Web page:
Sky Smeed welcomed a home crowd for his CD release at Knuckleheads last night
Sky Smeed CD Release Show
with Truckstop Honeymoon and Beans on Toast
Saturday, April 4
Sky Smeed is a welcoming man. Almost every minute he’s on stage, he’s like the neighbor waving from across the way, hollering “Hey, I gotta you show you my new sofa!” or “Check out the new picture I finally got hung up!” or “Let’s have a beer!” No matter how busy you are, you just want to go see what he’s got.
And Saturday’s show – the CD release party for his new album, Drive All Night – was something he’d clearly been looking forward to sharing for months.
Truckstop Honeymoon’s Mike and Katie West – whose Lawrence recording studio, 9th Ward Pickin’ Parlor, was the setting for Drive All Night – were on deck last night to back up Smeed. The trio’s filled-out sound added a new depth to Smeed’s music, as Katie West’s hearty upright bass and Mike West’s rich guitar tok up all the extra space in the room (of which there was not much).
Smeed’s set was filled with no fewer than three road songs (or maybe three and a half, depending on how you count) out of the eleven he played. But he was clearly glad to be home, playing in front of friends, family, fans and even, he said, laughing, “enemies.” (Technically, Smeed wasn’t quite home, which is Chanute, Kansas.)
Enemies are hard to imagine. Opening with “Blue Highways” and pausing for the heartbreak of “I Don’t Know What To Do,” Smeed suddenly seemed to shift into a Saturday night gear and walloped the crowd with the singalong song “Smoke ‘n’ Spice.” (The crowd’s line: “Barbecue!”)
After a grin, a giant thumbs up, and an interlude for birthday wishes for his dad and a few friends (it was that kind of show), Smeed kicked into “Our Love’s Still Hanging On,” a melancholy but hopeful love song. Before launching into “This Land,” his most political song, he asked, semi-rhetorically, “Does anyone here catch fish and keep them in their swimming pool? No?”
“Well,” he admitted, “I’m disappointed. In Chanute, people do that all the time.”
It was an apt introduction to a song that’s the bitter, disappointed side of Woody Guthrie’s best-known song. It also gave the audience a chance to see a gentled Truckstop Honeymoon, with West’s whispery, dark banjo lines driving home the song’s regrets. Truckstop’s own opening set was raucous, filled with homespun songs like “Homemade Haircut” and “Johnny and June,” but it also was a touch arch (Exhibit A: “Your Mother Is a Sociopath”). It was nice to hear their quieter side.
Even as that lone moment of lament died away, Smeed looked up, smiled and said,”Hey, this is fun, huh?” He followed with a pair of road songs: “Drive All Night,” featuring an imaginary harp solo (“Just pretend,” Smeed urged), and “Long Way Down the Road,” written in an obviously very lonesome moment in South Dakota.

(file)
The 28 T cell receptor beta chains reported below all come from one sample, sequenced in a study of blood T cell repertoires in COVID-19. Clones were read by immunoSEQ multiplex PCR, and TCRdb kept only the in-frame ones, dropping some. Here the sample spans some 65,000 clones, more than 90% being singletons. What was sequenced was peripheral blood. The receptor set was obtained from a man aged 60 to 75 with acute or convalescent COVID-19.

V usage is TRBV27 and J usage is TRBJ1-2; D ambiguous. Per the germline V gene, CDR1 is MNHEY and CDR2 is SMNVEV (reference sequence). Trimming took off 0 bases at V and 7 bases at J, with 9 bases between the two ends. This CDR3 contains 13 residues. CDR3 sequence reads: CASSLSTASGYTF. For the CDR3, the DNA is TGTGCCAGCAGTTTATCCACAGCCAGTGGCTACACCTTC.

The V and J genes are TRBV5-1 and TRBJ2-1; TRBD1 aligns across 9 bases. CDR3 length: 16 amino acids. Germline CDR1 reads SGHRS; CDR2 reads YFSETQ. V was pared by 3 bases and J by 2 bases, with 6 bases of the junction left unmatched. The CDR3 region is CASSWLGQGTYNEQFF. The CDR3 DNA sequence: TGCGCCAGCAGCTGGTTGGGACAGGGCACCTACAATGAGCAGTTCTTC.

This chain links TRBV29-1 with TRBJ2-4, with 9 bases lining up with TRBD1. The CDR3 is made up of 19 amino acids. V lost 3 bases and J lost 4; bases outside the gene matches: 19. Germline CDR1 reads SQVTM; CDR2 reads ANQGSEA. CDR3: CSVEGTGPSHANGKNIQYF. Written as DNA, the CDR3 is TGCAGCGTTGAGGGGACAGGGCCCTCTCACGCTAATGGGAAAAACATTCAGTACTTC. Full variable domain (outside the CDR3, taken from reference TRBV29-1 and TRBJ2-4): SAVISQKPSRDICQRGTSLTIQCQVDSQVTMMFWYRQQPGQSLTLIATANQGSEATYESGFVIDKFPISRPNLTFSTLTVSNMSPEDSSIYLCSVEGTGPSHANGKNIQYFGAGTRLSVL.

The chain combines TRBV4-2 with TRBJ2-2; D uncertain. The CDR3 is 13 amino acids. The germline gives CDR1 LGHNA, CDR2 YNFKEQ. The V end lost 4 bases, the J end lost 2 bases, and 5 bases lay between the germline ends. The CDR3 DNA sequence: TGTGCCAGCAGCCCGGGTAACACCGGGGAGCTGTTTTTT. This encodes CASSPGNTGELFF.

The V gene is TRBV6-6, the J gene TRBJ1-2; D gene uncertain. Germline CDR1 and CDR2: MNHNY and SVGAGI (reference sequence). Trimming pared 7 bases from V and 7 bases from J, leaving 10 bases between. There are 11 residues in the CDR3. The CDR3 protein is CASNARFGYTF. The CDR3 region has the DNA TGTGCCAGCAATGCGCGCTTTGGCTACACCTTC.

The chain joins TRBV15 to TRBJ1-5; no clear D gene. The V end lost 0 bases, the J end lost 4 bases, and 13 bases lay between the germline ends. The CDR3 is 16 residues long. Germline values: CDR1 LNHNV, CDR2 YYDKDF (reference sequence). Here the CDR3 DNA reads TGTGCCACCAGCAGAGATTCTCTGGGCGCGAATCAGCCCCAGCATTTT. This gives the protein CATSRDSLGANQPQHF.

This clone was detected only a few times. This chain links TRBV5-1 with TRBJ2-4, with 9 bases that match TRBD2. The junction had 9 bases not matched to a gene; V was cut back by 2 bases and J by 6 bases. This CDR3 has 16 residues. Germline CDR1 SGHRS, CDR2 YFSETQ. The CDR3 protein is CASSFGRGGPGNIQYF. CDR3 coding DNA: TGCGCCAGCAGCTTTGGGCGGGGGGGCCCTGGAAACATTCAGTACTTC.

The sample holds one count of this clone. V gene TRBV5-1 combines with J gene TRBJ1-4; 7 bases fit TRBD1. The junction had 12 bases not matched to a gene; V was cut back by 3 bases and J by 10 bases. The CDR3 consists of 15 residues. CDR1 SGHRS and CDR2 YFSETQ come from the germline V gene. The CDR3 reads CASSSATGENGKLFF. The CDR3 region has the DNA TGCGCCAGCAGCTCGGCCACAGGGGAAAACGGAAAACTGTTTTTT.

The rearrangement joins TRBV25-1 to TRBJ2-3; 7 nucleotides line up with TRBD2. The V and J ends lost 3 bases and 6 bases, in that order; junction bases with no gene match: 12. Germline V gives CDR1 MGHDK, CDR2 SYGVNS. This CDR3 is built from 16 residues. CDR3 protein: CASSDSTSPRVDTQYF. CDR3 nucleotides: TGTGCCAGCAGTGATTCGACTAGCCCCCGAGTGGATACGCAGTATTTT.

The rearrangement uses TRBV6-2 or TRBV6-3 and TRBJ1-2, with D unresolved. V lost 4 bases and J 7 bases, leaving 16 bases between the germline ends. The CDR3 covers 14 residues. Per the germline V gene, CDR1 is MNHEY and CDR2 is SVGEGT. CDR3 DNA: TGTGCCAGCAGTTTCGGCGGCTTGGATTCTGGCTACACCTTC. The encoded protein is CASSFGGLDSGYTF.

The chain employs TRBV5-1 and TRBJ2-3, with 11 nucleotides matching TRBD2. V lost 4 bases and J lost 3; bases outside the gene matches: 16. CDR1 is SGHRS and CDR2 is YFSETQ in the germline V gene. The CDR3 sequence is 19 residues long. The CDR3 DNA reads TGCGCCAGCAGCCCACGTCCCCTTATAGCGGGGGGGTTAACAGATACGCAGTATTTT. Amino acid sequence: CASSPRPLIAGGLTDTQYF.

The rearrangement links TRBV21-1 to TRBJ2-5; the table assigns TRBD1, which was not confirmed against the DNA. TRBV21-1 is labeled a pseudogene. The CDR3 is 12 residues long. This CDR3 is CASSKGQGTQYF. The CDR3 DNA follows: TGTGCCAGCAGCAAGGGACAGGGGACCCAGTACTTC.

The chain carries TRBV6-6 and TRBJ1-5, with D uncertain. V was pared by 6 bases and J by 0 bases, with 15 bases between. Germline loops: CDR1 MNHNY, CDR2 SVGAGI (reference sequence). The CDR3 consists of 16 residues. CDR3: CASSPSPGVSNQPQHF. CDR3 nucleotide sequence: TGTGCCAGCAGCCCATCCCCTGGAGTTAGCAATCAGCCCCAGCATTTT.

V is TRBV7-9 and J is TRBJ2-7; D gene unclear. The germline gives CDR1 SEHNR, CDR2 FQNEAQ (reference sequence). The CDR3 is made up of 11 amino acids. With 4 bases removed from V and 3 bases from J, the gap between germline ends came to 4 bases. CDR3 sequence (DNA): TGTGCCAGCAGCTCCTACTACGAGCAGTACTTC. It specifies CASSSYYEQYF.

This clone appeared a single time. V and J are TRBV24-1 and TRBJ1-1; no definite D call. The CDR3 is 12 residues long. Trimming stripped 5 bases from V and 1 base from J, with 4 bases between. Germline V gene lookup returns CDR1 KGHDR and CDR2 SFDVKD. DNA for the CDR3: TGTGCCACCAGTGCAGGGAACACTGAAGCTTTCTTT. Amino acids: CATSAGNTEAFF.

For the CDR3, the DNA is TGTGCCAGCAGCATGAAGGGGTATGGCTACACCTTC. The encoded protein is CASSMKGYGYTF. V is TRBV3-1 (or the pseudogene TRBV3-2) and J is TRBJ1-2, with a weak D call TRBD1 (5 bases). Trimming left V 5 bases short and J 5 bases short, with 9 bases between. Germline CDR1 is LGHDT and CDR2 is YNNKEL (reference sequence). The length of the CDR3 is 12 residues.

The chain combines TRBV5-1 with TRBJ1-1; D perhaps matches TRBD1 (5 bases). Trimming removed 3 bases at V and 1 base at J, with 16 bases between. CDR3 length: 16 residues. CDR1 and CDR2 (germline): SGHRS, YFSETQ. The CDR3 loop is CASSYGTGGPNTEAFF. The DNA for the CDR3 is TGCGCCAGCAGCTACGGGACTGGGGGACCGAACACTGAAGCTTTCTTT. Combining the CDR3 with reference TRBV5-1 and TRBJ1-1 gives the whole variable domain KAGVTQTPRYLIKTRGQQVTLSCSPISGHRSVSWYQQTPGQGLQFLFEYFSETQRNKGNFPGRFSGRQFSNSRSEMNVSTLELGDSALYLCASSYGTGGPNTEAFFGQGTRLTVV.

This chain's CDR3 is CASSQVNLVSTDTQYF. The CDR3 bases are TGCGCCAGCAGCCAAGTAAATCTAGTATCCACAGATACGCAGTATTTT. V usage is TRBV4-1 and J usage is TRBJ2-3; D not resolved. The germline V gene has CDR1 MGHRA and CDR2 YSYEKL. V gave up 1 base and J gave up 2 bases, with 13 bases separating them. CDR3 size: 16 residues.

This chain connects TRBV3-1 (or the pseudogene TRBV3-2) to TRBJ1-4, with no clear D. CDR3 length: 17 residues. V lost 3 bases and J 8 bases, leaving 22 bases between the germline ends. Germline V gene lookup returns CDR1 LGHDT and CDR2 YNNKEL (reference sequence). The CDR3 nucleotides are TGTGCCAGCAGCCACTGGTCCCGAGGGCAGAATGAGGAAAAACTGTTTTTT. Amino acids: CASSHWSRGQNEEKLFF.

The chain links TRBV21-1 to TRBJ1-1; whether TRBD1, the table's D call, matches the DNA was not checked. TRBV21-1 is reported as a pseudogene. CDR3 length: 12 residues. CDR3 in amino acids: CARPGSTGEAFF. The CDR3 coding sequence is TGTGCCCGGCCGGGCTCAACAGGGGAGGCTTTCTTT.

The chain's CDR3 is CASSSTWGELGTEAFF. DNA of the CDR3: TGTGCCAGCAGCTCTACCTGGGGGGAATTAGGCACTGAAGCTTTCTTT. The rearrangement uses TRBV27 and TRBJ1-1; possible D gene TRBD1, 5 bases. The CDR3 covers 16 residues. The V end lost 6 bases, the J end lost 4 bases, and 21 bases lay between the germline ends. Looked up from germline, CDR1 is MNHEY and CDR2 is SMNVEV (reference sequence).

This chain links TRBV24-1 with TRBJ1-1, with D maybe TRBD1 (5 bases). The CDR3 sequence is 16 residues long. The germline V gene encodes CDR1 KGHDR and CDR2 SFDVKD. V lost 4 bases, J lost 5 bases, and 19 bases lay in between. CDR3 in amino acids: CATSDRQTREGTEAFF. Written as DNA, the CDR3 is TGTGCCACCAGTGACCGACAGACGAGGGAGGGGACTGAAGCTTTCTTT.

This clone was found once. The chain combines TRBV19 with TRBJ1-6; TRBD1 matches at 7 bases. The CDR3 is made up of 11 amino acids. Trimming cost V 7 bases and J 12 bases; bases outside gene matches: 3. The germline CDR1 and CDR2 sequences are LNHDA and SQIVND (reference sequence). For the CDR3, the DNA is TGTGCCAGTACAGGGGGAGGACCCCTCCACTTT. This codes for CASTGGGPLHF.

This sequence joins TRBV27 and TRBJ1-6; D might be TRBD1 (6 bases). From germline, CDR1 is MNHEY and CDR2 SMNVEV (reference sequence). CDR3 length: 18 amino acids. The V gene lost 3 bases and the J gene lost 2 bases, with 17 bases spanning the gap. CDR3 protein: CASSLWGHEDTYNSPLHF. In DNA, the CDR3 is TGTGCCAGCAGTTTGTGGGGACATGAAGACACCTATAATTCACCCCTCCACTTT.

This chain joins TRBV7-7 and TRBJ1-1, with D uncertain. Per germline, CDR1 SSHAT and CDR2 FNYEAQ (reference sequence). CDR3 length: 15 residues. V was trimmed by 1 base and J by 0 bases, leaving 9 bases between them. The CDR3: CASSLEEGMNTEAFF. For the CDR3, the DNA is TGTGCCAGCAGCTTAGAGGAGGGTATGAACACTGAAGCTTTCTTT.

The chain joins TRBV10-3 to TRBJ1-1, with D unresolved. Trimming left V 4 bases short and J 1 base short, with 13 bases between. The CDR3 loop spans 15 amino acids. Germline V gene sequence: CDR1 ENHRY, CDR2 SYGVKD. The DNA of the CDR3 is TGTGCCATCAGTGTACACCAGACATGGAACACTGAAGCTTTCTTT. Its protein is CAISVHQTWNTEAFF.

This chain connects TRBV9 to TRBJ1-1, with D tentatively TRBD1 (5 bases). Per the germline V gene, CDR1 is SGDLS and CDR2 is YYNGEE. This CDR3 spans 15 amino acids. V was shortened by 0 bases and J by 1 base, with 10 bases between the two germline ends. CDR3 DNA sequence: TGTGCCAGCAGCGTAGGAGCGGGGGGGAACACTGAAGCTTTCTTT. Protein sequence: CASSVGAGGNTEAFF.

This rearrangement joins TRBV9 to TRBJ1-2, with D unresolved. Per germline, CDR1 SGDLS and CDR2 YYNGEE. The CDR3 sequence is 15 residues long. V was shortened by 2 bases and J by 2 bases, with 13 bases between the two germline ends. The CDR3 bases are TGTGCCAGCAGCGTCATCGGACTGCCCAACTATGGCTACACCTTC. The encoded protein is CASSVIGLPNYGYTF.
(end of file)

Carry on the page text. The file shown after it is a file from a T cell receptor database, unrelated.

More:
As Smeed did an imaginary pantomimed “leave the stage,” for a well-earned encore of the comical “Talkin’ Medical Marijuana Blues,” which the crowd clearly wasn’t going to leave without, his sense of humor took center stage. It’s hard to imagine him ever having a bad day, let alone needing an incredible edible. (Even his most desperate tune, the heartfelt “Hard Man To Love,” winds up being a sincere apology.) His genuine warmth made this Smeed show comfortable – and, ultimately, comforting.
Leftovers: Sky Smeed isn’t exactly a mellow songwriter, but Saturday’s show was one of the rare evenings when the night got progressively quieter musically. Essex, England’s Beans on Toast, who’d met Truckstop at a festival in England, were at the very end of a six-week tour, but the duo’s enthusiasm had the impact of a full-on rock band.
Technically just one man, Beans on Toast, buoyed melodically by multi-instrumentalist “Banjo Bob” Groves, mines the anarchic songwriting vein of folks like Frank Turner and Billy Bragg, but with more than a little of the manic verbal slapstick and whimsy of (beware: massively obscure late ‘70s British reference ahead) John Otway and Wild Willy Barrett. For instance, when, admittedly “knackered” from the tour, Beans on Toast forgot the second verse of a song, he nodded and said “Yeah, that only deserves half a clap for half a song.” He ably shifted into a nice little love song for his wife, Lizzy B, whom he misses massively, but for things like her knee socks and love of tequila. That, in a nutshell, was Beans on Toast.
I Don’t Know What To Do
Smoke ‘n’ Spice
Drive All Night
Long Way Down The Road
Tell Me Now
Hard Man To Love
Won’t Go To Work
Talkin’ Medical Marijuana Blues